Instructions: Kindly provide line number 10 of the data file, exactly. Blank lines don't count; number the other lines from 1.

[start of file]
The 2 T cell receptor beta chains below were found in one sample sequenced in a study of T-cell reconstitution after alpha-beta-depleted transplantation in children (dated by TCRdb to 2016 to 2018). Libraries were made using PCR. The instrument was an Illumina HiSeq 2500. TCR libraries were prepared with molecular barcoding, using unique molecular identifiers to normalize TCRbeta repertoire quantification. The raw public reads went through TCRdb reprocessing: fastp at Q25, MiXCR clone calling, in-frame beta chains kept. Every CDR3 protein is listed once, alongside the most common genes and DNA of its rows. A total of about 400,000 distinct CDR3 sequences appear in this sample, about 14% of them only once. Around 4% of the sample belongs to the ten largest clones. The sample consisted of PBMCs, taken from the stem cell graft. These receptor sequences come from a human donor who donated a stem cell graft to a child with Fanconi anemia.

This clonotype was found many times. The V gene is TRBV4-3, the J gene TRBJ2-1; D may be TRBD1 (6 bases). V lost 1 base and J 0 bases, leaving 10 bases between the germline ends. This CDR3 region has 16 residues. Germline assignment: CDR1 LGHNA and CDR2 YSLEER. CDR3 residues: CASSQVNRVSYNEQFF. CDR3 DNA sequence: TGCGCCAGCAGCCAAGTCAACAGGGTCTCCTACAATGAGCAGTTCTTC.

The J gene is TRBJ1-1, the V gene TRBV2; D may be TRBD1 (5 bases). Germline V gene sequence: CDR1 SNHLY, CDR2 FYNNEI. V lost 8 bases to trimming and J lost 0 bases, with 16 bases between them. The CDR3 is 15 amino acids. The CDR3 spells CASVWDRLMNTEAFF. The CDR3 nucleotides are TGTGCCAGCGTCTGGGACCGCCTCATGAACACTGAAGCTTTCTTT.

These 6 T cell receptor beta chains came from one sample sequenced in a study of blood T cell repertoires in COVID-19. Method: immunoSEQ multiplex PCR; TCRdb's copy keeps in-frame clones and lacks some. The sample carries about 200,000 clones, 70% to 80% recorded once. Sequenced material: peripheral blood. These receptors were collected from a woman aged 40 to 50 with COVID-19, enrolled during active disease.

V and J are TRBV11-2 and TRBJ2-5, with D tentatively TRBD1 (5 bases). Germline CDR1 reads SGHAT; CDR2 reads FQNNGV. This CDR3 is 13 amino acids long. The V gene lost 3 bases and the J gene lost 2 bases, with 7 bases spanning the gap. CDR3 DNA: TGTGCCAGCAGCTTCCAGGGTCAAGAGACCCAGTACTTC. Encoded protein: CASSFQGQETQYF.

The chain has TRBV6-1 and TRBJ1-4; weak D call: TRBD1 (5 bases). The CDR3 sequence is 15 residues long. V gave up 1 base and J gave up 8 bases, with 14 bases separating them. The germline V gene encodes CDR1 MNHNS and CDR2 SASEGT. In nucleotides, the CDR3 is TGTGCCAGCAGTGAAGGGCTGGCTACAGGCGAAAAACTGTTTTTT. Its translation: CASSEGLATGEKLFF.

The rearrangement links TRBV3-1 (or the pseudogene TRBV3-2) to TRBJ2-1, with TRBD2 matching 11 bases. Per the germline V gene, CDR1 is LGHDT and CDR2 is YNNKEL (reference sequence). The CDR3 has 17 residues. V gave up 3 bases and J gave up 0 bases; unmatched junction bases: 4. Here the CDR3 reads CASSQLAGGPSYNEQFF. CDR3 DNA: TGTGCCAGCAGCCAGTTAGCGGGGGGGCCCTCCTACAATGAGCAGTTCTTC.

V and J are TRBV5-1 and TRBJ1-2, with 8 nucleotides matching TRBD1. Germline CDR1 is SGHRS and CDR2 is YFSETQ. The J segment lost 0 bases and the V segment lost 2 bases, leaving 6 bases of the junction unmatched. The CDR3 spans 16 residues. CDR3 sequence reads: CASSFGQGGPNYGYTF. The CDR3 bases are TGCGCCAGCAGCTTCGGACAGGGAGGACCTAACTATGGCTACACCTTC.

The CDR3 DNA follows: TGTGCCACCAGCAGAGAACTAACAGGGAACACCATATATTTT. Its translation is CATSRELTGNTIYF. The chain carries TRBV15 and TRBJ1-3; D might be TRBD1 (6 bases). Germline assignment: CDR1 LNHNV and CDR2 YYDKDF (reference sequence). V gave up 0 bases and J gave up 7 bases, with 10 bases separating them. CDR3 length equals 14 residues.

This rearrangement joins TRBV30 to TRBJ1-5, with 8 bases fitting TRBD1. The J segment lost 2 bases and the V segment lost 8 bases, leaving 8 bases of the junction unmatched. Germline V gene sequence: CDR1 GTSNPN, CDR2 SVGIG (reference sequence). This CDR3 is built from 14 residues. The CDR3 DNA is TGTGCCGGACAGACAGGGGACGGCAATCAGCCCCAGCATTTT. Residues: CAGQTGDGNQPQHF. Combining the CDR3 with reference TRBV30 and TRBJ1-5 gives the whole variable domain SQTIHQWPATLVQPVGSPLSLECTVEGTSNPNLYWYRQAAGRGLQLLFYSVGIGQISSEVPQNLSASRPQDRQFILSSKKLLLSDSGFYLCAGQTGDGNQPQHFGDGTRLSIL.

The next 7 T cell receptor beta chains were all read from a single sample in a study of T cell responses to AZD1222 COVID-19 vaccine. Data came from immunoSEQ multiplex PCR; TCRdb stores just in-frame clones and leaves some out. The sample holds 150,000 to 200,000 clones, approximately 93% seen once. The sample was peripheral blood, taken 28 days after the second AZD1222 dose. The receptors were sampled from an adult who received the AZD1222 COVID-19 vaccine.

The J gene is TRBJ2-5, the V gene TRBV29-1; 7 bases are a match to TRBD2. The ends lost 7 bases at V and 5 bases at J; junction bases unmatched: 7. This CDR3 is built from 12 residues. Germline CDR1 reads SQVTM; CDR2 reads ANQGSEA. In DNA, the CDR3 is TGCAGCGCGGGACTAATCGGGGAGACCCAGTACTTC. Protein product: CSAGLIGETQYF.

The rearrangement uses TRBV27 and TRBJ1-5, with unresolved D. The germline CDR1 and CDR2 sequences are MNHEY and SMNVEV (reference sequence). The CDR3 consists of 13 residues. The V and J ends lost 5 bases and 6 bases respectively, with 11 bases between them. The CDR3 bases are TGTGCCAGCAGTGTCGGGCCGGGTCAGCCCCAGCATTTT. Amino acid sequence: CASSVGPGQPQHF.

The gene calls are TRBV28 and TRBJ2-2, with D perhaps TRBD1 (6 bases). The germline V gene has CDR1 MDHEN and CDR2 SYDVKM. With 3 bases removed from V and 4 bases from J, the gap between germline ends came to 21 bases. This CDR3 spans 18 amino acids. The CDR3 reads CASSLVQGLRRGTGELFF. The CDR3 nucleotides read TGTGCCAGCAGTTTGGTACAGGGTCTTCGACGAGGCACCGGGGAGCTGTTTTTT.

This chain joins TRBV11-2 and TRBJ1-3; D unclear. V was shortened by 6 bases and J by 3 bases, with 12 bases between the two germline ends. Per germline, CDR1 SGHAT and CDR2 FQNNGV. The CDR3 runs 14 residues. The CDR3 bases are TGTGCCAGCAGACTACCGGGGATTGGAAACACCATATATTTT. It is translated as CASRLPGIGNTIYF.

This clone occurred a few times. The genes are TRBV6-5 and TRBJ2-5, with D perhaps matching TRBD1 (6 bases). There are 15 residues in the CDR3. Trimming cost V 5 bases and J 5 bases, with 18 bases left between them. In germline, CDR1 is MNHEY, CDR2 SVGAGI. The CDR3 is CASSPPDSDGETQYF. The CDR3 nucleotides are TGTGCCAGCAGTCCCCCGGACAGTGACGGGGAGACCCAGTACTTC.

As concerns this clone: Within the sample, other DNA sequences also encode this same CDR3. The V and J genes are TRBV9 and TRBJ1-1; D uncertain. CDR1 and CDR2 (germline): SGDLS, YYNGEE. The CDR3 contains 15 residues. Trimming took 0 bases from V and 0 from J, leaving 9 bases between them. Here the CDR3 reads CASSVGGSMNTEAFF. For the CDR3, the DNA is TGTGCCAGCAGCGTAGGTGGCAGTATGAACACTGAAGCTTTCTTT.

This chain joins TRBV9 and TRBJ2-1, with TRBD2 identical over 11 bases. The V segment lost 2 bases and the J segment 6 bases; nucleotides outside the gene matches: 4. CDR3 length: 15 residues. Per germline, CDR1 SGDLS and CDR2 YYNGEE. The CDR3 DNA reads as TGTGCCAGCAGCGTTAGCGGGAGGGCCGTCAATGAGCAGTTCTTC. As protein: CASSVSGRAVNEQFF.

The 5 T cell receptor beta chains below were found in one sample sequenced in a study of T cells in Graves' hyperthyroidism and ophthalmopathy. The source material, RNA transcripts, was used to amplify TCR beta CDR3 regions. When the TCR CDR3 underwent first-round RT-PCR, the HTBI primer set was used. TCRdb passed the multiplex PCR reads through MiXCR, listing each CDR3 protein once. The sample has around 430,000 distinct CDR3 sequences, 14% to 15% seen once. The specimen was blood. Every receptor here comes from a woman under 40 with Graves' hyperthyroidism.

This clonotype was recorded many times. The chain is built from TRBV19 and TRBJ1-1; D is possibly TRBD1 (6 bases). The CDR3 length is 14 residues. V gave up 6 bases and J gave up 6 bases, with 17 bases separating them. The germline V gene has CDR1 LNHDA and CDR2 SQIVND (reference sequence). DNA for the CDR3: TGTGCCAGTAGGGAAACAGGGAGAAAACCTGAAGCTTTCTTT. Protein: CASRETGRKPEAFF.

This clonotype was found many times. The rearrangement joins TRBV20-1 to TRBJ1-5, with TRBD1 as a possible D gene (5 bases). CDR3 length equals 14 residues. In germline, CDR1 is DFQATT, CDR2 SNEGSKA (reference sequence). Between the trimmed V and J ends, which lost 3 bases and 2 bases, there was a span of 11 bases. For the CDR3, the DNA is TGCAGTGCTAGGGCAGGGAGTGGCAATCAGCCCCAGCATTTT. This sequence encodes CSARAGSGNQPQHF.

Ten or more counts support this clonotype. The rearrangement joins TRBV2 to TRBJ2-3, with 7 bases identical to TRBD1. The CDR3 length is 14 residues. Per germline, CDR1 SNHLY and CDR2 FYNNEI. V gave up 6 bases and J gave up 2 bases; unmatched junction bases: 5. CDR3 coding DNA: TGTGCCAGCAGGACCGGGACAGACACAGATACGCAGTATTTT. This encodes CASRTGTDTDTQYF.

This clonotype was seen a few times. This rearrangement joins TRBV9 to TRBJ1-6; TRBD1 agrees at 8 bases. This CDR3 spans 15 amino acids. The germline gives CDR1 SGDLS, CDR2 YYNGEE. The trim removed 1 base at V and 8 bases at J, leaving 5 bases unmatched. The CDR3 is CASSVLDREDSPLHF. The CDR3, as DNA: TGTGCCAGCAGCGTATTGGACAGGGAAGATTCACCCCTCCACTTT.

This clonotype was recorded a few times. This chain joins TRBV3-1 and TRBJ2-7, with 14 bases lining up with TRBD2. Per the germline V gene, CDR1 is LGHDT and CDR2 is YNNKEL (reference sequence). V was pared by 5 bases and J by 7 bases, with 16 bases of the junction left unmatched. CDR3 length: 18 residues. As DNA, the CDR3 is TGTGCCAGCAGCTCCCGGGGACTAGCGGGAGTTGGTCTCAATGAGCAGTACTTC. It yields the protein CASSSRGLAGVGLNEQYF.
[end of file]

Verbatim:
This rearrangement joins TRBV30 to TRBJ1-5, with 8 bases fitting TRBD1. The J segment lost 2 bases and the V segment lost 8 bases, leaving 8 bases of the junction unmatched. Germline V gene sequence: CDR1 GTSNPN, CDR2 SVGIG (reference sequence). This CDR3 is built from 14 residues. The CDR3 DNA is TGTGCCGGACAGACAGGGGACGGCAATCAGCCCCAGCATTTT. Residues: CAGQTGDGNQPQHF. Combining the CDR3 with reference TRBV30 and TRBJ1-5 gives the whole variable domain SQTIHQWPATLVQPVGSPLSLECTVEGTSNPNLYWYRQAAGRGLQLLFYSVGIGQISSEVPQNLSASRPQDRQFILSSKKLLLSDSGFYLCAGQTGDGNQPQHFGDGTRLSIL.